THE HALF DECENT FOOTBALL MAGAZINE

Sunderland v Norwich, Sunday 1.30pm

icon oneillsunderland16 March ~ The most famous match played between Sunderland and Norwich is the 1985 League Cup final. Norwich lifted the Milk Cup thanks to a Sunderland own goal and both teams were promptly relegated to Division Two. Since then the two clubs have contested the Friendship Trophy to commemorate a convivial atmosphere between fans at Wembley that day. Put in context, that game took place days after notorious riots at Kenilworth Road. Tomorrow Sunderland and Norwich will also be playing for three vital points in the Premier League relegation battle.

Martin O’Neill’s first full season at Sunderland has been disappointing and it could yet get worse. Sunderland fans have grown accustomed to the tedium of lower mid-table and were lulled into a false sense of security by a good run in December and January. But we’ve been shaken awake by an alarming plunge towards the bottom three. And doubts are growing about O’Neill’s management.

Long winless runs have been a feature of supporting Sunderland for several years now, whoever is in charge. The current flush now stands at six games and four defeats without a victory. The whole team seems chronically short of confidence. Our defenders are slow, old, prone to mistakes or playing out of position. The midfield is unable to either protect the back four or create chances going forward. Our attackers just look isolated from each other. Worryingly, the manager doesn’t seem able to do anything about it.

In games where Sunderland have gone ahead, as against QPR last week, the team hasn’t been able to control the game and simply invited pressure on themselves. In other matches, they haven’t started playing until they are a couple of goals down, like in the hard-fought 2-2 draw against Fulham the weekend before last.

For a man famed for his man-management and enthusiasm, O’Neill has looked bereft on the sidelines. He has tinkered with formations and players but consistency, or results, haven’t changed. And, in a genuine symptom of a relegation battle, he’s started stating the obvious in incredulous and downbeat interviews. “We need to start winning, really,” he said after the painful 3-1 defeat at QPR.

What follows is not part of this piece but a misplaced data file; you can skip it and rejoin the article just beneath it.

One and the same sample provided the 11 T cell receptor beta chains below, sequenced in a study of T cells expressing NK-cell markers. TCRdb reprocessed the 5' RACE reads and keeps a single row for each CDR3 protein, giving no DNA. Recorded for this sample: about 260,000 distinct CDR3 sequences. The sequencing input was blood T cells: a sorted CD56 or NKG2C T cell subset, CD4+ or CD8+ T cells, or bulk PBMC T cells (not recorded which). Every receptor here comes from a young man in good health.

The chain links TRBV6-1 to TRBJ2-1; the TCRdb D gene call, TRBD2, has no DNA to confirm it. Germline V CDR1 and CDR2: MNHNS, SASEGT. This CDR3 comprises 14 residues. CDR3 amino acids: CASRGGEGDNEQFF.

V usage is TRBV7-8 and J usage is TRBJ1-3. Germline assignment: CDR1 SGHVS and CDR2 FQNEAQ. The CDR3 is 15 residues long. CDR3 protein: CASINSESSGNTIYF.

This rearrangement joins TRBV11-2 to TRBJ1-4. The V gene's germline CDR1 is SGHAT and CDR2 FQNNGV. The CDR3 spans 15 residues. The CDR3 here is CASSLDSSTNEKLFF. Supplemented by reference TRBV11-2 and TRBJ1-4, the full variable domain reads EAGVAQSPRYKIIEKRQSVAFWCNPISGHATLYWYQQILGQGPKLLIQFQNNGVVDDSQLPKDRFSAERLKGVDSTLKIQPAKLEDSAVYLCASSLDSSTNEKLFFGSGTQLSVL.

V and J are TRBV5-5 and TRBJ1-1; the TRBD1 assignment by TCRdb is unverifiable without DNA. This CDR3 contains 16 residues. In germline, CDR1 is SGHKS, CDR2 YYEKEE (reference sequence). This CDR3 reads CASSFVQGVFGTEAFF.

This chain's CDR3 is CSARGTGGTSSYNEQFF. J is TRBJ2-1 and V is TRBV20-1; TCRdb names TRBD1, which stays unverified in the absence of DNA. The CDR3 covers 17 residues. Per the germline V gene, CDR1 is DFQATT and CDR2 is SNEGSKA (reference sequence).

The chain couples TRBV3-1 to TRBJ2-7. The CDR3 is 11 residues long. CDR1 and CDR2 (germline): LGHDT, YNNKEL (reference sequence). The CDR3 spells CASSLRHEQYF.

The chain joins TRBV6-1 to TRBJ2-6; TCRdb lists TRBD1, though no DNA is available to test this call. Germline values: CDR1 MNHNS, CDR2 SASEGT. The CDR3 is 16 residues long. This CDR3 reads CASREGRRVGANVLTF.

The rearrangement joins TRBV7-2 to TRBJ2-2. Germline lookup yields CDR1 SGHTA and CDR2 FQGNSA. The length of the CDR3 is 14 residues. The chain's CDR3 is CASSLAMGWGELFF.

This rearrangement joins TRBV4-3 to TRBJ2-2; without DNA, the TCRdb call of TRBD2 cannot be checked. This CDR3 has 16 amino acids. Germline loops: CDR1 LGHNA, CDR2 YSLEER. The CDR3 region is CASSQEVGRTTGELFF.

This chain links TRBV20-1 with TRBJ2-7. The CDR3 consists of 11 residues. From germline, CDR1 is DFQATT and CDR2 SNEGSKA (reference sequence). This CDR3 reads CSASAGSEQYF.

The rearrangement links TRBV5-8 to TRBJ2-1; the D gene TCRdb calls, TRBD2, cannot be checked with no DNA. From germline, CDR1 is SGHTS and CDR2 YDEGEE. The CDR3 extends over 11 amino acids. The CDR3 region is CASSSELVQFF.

Due to injuries to Phil Bardsley and Spurs loanee Danny Rose, we’ve had two central midfielders, Jack Colback and Craig Gardner, playing at full-back. This issue was obvious before the January transfer window, but we loaned Kader Mangane, a central defender, instead. Gardner has since given away two penalties in the last three games.

It isn’t yet time for a new Sunderland manager. On paper O’Neill is about as good as we can get, sacking him now would be counter-productive and he deserves a full season. He seems to be restructuring the team for big changes in the summer, which explains the current lack of squad depth. Looking at the list of potential replacements is also instructive. The fact that Phil Brown has previously described himself as a boyhood Sunderland fan and is unemployed makes me very anxious.

But the fixtures ahead look difficult. After Norwich, Sunderland play Man Utd, Chelsea, Everton (who they haven't beaten in 19 games) and Aston Villa (battling for points of their own). Then again, mid-table is highly congested and only a few points away. Things could also look much healthier very quickly with a win or two.

So this game is vital. Norwich have had a bad run of their own but then won against Everton. The Canaries also breezed into a 2-0 lead against Sunderland at Carrow Road at the start of December and stoutly defended in the second half to win 2-1. They are more than capable of winning the game and that camaraderie cup at the Stadium of Light.

Even if Sunderland do limp back into mid-table it looks like the Tyne-Wear derby on April 13 is the only thing to look forward to. Having said that, our recent performances against that bunch have been so bad we might as well write that game off too. Roll on August. Ed Upright

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